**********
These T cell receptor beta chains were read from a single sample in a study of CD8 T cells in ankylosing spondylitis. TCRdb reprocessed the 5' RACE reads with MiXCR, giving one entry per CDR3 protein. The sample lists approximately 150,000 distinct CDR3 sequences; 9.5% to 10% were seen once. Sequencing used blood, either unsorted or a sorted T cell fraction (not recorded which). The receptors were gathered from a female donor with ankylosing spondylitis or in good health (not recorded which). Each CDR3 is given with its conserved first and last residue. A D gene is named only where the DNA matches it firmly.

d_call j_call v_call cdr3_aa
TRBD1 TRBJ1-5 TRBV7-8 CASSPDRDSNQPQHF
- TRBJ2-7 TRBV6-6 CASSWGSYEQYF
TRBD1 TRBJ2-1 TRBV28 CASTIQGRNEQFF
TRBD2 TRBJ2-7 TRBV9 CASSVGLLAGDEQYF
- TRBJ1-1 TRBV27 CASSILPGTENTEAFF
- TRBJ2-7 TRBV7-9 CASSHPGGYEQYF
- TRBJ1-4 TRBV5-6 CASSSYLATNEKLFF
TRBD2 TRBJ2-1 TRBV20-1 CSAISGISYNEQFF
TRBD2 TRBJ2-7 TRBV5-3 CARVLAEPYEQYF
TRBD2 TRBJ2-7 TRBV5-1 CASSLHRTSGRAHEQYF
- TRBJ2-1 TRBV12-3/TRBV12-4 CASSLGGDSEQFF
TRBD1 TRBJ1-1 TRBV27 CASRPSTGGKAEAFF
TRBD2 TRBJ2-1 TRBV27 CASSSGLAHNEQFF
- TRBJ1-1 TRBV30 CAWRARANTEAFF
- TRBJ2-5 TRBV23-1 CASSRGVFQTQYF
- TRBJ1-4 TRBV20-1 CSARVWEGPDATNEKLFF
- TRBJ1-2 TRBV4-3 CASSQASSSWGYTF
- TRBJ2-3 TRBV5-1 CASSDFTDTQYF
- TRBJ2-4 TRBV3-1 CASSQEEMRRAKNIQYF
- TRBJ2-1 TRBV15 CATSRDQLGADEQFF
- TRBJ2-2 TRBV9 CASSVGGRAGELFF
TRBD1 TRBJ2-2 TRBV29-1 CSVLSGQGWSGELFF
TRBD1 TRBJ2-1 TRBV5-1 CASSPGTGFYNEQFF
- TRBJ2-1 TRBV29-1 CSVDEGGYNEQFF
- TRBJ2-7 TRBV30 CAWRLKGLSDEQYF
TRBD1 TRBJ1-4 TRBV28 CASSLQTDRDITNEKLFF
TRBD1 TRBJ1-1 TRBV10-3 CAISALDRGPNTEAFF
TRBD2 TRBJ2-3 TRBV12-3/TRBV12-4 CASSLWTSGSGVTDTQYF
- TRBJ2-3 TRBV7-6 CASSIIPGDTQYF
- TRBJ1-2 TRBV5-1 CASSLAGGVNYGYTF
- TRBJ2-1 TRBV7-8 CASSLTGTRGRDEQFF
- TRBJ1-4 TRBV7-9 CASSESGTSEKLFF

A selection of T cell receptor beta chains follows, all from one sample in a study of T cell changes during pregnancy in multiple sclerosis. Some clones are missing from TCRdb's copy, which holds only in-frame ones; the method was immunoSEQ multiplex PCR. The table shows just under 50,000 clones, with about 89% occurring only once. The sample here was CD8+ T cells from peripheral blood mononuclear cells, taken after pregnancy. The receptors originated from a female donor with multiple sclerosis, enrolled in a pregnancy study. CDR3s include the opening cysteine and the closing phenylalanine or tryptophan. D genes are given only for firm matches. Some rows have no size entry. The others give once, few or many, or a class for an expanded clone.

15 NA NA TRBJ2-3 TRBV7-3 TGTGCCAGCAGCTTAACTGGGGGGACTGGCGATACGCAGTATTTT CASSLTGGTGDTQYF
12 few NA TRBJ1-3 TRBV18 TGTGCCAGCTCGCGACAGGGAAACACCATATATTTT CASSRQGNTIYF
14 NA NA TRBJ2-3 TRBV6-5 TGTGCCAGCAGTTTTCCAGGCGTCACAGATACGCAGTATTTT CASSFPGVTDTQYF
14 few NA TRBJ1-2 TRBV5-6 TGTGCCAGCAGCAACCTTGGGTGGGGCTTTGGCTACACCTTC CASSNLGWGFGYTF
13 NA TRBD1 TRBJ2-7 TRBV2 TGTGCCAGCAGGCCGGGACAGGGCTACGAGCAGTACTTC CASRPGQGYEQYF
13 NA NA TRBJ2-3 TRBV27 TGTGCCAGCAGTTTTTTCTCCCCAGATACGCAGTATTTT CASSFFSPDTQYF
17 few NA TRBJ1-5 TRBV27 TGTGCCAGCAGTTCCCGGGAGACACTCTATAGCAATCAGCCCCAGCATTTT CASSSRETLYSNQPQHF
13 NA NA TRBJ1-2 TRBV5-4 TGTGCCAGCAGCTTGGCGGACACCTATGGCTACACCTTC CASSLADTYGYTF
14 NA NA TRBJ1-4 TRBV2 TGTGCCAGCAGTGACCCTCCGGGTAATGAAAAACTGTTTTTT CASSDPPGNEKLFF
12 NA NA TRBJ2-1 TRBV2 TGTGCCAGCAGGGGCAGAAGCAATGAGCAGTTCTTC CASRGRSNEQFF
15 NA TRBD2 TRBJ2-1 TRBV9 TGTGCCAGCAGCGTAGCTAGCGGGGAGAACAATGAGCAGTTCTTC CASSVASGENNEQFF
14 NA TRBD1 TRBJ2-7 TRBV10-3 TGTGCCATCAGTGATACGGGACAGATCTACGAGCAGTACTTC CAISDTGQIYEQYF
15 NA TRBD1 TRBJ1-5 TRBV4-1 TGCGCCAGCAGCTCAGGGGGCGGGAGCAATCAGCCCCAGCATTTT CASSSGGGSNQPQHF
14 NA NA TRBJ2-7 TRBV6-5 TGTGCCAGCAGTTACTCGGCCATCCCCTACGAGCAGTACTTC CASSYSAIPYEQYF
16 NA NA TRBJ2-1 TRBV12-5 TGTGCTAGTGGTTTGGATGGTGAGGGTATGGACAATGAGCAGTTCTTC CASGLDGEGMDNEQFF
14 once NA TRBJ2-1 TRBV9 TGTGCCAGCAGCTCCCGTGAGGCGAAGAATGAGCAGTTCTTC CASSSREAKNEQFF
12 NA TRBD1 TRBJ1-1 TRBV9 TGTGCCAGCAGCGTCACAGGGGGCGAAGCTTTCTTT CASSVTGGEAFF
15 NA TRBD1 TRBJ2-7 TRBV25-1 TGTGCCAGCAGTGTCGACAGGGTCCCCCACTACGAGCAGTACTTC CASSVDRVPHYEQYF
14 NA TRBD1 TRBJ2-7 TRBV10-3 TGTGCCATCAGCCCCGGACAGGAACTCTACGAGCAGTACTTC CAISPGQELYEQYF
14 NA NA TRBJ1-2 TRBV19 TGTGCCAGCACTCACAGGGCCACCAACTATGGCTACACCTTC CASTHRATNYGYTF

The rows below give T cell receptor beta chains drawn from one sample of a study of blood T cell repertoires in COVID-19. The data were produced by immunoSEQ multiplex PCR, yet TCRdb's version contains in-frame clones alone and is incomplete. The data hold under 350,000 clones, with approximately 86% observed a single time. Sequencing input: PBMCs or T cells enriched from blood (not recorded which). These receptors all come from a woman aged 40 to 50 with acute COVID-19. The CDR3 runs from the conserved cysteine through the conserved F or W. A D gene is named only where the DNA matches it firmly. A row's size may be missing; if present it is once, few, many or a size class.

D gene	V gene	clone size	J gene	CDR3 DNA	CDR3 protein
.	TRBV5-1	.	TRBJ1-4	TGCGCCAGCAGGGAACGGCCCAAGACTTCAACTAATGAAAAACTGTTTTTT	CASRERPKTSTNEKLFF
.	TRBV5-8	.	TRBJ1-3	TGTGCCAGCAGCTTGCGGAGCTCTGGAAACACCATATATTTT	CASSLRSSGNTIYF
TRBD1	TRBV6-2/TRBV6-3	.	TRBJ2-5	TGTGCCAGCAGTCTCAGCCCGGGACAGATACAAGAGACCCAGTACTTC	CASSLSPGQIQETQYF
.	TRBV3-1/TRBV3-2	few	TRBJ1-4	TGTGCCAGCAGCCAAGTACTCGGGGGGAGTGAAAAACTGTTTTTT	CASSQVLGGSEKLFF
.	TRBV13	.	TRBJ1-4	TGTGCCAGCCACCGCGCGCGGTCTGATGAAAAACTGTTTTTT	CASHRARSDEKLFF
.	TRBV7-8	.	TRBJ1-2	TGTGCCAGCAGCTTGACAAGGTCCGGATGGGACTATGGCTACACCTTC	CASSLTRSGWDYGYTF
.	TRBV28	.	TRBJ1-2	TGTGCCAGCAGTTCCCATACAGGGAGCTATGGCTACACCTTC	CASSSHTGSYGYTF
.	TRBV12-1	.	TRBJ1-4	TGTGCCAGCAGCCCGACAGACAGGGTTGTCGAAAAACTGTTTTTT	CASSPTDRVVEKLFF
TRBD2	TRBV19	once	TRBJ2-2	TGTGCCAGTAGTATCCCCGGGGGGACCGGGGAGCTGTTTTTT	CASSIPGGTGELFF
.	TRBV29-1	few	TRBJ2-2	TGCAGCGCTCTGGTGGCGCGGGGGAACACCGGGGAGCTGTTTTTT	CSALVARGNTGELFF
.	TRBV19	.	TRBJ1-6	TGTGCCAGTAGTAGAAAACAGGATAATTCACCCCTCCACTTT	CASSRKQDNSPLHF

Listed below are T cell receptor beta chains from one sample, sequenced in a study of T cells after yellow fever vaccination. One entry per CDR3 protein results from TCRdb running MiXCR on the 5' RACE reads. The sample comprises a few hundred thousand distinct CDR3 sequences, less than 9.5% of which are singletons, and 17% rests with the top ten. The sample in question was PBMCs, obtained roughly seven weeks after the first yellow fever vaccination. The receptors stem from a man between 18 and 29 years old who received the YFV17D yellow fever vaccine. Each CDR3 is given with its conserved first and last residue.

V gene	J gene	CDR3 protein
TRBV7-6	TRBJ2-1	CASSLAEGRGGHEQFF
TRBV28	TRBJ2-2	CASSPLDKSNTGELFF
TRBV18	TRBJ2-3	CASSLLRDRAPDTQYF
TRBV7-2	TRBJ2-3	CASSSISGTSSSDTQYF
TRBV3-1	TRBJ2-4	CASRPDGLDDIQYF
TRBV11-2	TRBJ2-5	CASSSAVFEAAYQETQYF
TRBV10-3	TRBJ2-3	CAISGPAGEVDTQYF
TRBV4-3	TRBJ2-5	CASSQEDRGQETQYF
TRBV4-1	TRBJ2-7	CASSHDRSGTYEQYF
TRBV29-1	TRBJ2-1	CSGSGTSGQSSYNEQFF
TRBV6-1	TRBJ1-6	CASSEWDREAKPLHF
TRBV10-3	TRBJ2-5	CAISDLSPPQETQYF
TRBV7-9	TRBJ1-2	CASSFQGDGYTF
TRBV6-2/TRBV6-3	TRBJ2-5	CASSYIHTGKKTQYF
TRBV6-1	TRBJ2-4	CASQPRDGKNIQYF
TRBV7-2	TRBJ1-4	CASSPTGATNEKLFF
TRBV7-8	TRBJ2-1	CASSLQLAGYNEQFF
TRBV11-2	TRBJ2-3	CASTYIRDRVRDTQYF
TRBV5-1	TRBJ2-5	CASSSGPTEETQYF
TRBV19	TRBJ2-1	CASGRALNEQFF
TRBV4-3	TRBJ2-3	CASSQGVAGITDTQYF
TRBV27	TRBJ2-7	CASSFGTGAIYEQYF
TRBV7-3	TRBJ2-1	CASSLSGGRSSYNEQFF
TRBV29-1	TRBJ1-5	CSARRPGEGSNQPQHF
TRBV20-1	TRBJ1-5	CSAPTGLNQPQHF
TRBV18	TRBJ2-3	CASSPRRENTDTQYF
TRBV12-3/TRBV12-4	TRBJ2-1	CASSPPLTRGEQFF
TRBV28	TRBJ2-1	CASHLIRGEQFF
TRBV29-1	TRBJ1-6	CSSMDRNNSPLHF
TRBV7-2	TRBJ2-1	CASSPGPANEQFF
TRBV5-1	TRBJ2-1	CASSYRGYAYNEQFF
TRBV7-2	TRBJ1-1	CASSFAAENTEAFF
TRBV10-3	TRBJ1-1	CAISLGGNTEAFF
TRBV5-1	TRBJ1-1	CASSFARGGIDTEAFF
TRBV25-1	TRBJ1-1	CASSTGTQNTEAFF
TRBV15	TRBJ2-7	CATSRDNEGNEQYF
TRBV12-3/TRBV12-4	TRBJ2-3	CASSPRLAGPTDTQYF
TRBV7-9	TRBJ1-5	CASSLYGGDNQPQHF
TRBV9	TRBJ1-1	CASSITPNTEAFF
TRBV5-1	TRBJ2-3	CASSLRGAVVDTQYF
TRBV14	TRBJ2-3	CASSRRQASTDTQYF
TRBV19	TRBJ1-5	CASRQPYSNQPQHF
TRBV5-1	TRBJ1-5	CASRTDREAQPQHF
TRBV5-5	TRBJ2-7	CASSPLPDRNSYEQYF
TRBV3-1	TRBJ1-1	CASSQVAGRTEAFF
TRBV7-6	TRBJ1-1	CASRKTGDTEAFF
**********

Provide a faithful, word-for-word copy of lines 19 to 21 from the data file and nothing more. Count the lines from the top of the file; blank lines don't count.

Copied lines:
- TRBJ1-2 TRBV4-3 CASSQASSSWGYTF
- TRBJ2-3 TRBV5-1 CASSDFTDTQYF
- TRBJ2-4 TRBV3-1 CASSQEEMRRAKNIQYF